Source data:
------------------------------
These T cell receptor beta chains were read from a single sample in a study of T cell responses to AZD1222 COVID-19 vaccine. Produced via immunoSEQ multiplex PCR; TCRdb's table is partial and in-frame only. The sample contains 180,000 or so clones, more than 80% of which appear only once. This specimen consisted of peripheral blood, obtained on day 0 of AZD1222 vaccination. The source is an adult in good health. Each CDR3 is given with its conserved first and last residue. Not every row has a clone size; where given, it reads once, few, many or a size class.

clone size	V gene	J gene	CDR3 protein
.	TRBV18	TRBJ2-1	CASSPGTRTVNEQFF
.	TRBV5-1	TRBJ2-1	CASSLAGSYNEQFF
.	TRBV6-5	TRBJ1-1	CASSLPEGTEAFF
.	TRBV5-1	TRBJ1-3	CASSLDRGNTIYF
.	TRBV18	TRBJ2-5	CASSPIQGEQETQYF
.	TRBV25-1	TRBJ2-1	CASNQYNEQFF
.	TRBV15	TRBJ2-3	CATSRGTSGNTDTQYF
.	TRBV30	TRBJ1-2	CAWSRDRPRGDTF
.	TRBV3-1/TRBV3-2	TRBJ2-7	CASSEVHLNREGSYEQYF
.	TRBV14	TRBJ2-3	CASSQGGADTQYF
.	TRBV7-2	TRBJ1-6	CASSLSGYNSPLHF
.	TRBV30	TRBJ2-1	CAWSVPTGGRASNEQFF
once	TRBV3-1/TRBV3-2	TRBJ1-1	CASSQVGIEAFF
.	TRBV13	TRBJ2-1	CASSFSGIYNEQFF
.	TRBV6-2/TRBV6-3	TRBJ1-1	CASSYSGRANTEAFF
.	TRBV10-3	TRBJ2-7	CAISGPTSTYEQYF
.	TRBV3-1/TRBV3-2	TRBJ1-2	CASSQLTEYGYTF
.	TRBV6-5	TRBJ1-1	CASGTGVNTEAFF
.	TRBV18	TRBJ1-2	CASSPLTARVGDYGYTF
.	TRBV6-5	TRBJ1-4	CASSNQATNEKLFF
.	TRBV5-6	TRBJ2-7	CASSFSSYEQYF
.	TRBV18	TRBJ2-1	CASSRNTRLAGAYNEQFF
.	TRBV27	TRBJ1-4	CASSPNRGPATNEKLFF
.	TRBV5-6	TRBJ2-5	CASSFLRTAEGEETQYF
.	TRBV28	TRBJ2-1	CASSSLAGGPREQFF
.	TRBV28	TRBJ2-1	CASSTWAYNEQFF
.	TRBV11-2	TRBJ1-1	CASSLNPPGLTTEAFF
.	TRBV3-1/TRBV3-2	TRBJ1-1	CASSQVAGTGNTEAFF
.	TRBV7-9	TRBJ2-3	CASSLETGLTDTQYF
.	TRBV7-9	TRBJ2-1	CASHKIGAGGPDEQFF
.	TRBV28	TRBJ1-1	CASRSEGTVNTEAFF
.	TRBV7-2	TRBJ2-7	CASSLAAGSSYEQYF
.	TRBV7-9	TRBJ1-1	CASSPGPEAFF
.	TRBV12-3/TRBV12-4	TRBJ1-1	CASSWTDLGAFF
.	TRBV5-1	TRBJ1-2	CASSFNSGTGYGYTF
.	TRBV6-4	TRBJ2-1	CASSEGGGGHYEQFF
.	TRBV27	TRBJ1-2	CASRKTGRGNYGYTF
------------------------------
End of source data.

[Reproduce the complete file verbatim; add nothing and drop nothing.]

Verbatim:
These T cell receptor beta chains were read from a single sample in a study of T cell responses to AZD1222 COVID-19 vaccine. Produced via immunoSEQ multiplex PCR; TCRdb's table is partial and in-frame only. The sample contains 180,000 or so clones, more than 80% of which appear only once. This specimen consisted of peripheral blood, obtained on day 0 of AZD1222 vaccination. The source is an adult in good health. Each CDR3 is given with its conserved first and last residue. Not every row has a clone size; where given, it reads once, few, many or a size class.

clone size	V gene	J gene	CDR3 protein
.	TRBV18	TRBJ2-1	CASSPGTRTVNEQFF
.	TRBV5-1	TRBJ2-1	CASSLAGSYNEQFF
.	TRBV6-5	TRBJ1-1	CASSLPEGTEAFF
.	TRBV5-1	TRBJ1-3	CASSLDRGNTIYF
.	TRBV18	TRBJ2-5	CASSPIQGEQETQYF
.	TRBV25-1	TRBJ2-1	CASNQYNEQFF
.	TRBV15	TRBJ2-3	CATSRGTSGNTDTQYF
.	TRBV30	TRBJ1-2	CAWSRDRPRGDTF
.	TRBV3-1/TRBV3-2	TRBJ2-7	CASSEVHLNREGSYEQYF
.	TRBV14	TRBJ2-3	CASSQGGADTQYF
.	TRBV7-2	TRBJ1-6	CASSLSGYNSPLHF
.	TRBV30	TRBJ2-1	CAWSVPTGGRASNEQFF
once	TRBV3-1/TRBV3-2	TRBJ1-1	CASSQVGIEAFF
.	TRBV13	TRBJ2-1	CASSFSGIYNEQFF
.	TRBV6-2/TRBV6-3	TRBJ1-1	CASSYSGRANTEAFF
.	TRBV10-3	TRBJ2-7	CAISGPTSTYEQYF
.	TRBV3-1/TRBV3-2	TRBJ1-2	CASSQLTEYGYTF
.	TRBV6-5	TRBJ1-1	CASGTGVNTEAFF
.	TRBV18	TRBJ1-2	CASSPLTARVGDYGYTF
.	TRBV6-5	TRBJ1-4	CASSNQATNEKLFF
.	TRBV5-6	TRBJ2-7	CASSFSSYEQYF
.	TRBV18	TRBJ2-1	CASSRNTRLAGAYNEQFF
.	TRBV27	TRBJ1-4	CASSPNRGPATNEKLFF
.	TRBV5-6	TRBJ2-5	CASSFLRTAEGEETQYF
.	TRBV28	TRBJ2-1	CASSSLAGGPREQFF
.	TRBV28	TRBJ2-1	CASSTWAYNEQFF
.	TRBV11-2	TRBJ1-1	CASSLNPPGLTTEAFF
.	TRBV3-1/TRBV3-2	TRBJ1-1	CASSQVAGTGNTEAFF
.	TRBV7-9	TRBJ2-3	CASSLETGLTDTQYF
.	TRBV7-9	TRBJ2-1	CASHKIGAGGPDEQFF
.	TRBV28	TRBJ1-1	CASRSEGTVNTEAFF
.	TRBV7-2	TRBJ2-7	CASSLAAGSSYEQYF
.	TRBV7-9	TRBJ1-1	CASSPGPEAFF
.	TRBV12-3/TRBV12-4	TRBJ1-1	CASSWTDLGAFF
.	TRBV5-1	TRBJ1-2	CASSFNSGTGYGYTF
.	TRBV6-4	TRBJ2-1	CASSEGGGGHYEQFF
.	TRBV27	TRBJ1-2	CASRKTGRGNYGYTF